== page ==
Brannen argues that the reign of humans recently named the Anthropocene, will appear as nothing compared with the mountainous stacks of rock that make up the other epochs. “Humans are congratulating themselves,” Brannen observes, “on an unearned geological legacy before we’ve proved ourselves capable of escaping the next century with our lives. And, besides, most of our proudest creations—whole cities and manufactured landscapes—will be destroyed by the ceaseless destruction of tectonics and erosion…many of the synthetic markers proposed to delineate the Anthropocene will not survive the insults of deep time. Human history, though environmentally cataclysmic and sedimentologically interesting, is not usefully described in the terms of a geological epoch on par with a yawning span of time like the Early Cretaceous, an epoch that lasted 600,000 times longer than this newly minted one.”
Harvard astronomer Avi Loeb, recalling Carl Sagan’s elegiac ‘Pale Blue Dot’, says that “like corrections to irrationally exuberant stock markets, however, COVID-19 is a correction to human hubris. Nature is teaching all humans, rich and poor, to be humble. Although we thought we can manipulate nature at our will, here comes a primitive coronavirus with negligible information content relative to our brain, threatening to kill us and wreck our economy, causing as much damage from the side effects triggered by our societal reaction to it as from its direct medical impact.”
A careful student of the history of science, Loeb points out that our social distancing during COVID-19 recalls that Isaac Newton did his best scientific work developed calculus, optics and realized the nature of gravity while staying home with his parents at Woolsthorpe during the Great Plague of London in 1665–66, when Cambridge University closed down.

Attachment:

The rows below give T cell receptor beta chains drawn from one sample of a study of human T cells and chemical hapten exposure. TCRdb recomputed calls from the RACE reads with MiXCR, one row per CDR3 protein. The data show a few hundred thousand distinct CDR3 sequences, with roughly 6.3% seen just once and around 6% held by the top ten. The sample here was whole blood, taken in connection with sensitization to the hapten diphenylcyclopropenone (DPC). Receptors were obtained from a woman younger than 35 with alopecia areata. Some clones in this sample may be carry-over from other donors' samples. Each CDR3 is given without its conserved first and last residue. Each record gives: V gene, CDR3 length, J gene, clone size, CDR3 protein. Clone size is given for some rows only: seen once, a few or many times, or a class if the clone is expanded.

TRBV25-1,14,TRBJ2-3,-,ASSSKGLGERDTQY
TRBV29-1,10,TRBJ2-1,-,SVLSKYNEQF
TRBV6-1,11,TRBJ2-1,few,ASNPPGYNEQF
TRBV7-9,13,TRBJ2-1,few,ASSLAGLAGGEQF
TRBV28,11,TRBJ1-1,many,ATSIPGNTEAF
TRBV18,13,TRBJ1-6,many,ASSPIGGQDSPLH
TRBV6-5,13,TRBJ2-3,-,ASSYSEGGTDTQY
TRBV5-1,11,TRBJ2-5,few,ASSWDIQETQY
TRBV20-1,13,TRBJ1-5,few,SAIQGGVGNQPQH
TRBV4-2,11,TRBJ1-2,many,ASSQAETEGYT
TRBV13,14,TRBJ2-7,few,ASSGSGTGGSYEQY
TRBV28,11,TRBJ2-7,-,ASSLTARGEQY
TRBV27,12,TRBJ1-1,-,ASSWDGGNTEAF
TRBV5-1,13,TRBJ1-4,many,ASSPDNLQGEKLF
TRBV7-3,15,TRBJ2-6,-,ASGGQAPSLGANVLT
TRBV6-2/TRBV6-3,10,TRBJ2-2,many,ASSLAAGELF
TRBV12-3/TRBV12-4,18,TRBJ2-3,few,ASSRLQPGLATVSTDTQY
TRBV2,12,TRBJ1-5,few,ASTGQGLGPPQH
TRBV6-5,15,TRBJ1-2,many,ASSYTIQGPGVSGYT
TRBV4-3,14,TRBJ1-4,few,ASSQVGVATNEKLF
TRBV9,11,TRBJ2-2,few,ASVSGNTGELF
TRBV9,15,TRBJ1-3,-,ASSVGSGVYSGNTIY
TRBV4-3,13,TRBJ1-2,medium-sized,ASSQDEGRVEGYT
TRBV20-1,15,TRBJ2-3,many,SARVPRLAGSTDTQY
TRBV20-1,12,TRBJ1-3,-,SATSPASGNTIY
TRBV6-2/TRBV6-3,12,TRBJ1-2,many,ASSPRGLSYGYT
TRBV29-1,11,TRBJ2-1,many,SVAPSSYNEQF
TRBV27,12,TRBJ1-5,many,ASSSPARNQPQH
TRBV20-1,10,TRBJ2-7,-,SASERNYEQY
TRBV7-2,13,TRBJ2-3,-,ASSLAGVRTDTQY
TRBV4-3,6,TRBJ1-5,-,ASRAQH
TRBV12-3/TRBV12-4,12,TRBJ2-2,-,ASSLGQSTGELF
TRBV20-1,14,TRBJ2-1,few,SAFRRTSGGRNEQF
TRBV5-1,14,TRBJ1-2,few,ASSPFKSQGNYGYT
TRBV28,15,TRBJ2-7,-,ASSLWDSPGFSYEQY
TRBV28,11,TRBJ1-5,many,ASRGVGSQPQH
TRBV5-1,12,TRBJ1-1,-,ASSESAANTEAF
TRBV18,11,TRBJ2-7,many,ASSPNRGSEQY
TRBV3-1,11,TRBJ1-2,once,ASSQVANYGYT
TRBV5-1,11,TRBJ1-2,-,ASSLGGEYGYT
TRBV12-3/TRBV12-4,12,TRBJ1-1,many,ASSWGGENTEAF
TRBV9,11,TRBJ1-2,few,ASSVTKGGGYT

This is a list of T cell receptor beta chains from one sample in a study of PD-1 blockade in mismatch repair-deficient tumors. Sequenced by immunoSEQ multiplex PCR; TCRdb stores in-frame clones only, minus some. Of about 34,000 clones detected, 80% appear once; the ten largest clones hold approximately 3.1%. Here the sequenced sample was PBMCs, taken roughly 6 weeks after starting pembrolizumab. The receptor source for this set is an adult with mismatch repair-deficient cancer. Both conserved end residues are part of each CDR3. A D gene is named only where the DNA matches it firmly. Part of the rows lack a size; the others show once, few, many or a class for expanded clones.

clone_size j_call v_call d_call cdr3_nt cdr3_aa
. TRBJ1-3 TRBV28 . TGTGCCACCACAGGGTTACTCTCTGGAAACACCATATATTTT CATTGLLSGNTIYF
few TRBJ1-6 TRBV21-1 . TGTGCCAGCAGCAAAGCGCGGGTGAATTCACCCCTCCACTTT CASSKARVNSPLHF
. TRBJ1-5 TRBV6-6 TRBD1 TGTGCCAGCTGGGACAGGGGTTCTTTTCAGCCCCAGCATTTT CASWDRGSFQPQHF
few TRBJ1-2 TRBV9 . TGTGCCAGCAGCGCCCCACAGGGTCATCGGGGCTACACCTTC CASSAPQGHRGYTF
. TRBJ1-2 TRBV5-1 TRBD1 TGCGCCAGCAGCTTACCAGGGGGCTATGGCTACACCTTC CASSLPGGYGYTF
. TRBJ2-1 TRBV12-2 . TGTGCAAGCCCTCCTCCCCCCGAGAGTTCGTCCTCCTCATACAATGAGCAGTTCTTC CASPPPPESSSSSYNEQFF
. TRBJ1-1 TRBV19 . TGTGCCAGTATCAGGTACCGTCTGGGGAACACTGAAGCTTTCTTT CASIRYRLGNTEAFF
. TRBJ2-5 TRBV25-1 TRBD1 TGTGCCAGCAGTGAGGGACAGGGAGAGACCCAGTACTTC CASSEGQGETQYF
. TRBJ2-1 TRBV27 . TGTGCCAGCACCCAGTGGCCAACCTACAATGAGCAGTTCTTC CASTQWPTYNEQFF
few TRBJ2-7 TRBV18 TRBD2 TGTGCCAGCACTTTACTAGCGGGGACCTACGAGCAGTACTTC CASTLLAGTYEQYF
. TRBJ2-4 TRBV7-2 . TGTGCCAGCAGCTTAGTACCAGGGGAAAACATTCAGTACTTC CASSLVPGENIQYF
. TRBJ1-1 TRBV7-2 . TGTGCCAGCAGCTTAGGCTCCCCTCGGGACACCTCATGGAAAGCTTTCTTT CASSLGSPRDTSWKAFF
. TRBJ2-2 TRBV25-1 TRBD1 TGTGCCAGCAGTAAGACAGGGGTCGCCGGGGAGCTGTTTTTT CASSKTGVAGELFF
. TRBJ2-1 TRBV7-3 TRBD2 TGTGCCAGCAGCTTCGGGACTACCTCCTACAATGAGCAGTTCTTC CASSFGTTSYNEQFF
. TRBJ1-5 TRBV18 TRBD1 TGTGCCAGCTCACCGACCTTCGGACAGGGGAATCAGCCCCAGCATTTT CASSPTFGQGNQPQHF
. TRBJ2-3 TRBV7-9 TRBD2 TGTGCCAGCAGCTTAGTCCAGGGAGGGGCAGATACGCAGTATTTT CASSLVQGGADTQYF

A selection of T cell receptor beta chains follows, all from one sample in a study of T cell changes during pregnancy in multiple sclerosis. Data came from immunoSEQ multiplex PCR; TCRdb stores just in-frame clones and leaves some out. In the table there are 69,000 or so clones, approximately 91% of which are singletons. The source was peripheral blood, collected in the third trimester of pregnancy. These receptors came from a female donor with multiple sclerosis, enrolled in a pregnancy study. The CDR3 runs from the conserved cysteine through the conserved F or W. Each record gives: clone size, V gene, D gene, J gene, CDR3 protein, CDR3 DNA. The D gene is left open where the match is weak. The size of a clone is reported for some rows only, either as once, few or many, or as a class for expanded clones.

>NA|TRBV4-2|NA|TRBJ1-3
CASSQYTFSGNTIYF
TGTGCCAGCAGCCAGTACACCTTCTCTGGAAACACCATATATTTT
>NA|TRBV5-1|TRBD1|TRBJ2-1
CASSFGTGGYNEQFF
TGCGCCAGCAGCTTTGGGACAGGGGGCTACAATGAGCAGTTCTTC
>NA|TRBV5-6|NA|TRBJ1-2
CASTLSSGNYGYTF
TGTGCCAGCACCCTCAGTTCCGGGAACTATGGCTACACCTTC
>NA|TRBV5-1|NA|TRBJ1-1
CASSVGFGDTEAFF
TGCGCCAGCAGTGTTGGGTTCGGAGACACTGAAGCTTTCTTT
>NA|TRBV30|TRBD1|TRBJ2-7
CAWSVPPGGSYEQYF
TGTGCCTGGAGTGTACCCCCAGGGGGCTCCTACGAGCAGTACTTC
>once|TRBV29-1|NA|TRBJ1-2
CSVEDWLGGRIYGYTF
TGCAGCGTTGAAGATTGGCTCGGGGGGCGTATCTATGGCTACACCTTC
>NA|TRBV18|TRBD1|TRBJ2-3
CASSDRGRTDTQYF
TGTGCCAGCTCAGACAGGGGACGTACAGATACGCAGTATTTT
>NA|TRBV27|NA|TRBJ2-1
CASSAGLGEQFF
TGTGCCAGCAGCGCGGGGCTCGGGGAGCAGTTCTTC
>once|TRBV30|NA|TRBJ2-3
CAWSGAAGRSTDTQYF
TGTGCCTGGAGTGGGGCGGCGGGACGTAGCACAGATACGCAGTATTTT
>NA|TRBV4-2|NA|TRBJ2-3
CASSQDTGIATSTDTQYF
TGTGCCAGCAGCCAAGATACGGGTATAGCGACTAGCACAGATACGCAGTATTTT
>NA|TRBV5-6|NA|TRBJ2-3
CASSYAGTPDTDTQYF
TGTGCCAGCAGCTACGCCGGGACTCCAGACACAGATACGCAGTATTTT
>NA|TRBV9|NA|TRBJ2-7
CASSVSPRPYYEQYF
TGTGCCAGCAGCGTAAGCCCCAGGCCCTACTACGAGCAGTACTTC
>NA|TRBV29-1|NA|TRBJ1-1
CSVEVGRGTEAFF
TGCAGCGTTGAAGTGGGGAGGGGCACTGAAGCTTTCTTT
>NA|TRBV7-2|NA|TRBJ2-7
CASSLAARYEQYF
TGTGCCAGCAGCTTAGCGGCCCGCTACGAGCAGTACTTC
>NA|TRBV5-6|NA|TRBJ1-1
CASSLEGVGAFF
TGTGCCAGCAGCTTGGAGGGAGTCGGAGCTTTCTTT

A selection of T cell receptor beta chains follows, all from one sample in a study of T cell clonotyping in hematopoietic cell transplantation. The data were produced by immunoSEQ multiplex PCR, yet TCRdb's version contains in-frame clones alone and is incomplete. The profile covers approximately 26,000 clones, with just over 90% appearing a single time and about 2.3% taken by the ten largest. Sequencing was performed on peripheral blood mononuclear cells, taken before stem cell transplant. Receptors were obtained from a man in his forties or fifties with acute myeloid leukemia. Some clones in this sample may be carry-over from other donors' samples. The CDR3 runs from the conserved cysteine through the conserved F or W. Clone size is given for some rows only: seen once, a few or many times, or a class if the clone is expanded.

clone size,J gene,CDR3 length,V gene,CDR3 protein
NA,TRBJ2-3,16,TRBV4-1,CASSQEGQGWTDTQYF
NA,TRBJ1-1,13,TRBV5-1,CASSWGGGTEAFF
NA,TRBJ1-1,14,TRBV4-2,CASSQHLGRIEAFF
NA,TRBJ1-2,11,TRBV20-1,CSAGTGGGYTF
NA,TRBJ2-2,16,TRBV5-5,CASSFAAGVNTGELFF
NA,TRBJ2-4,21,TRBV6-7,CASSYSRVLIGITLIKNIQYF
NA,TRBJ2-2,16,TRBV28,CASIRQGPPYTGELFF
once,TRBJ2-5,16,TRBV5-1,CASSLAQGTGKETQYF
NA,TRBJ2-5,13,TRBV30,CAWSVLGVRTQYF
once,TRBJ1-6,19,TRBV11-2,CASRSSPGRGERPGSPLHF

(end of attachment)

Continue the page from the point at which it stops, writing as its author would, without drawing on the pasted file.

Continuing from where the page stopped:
Beyond the ancient existential lessons in karma, however, observes Loeb, COVID-19 has sparked international scientific collaborations “demonstrating that science has no borders when it comes to promoting a better common future for our civilization. Just as the novel coronavirus can infect everyone, a successful vaccine can benefit everyone. Scientific triumphs are for all of us to share. Science is not a zero-sum, but rather an infinite-sum, game. Here’s hoping that in the wake of COVID-19, international scientific collaborations will lead to more goodwill among nations and better political collaboration across the globe in our future.”
If we survive the next century, Loeb warns trillions of dollars could be lost not just from pandemics but also from major solar flares or asteroid impacts and the monster threat lurking in plain sight behind COVID-19, the focus of the Paris Accords, global climate change.
On more cosmic timescales, loom the threat even bigger lessons in galactic humility — might occur, such as nearby supernova explosion or an Everest-sized asteroid impact.
Recalling Carl Sagan, Loeb concludes that our transient existence “has lasted for less than 10 one-billionths of cosmic history so far on a tiny rock we call Earth, surrounded by a vast lifeless space. We should be thankful for the fortuitous circumstances that allow us to exist, because they will surely go away one day, with or without COVID-19.”
Image credit top of page: Earth from the ISS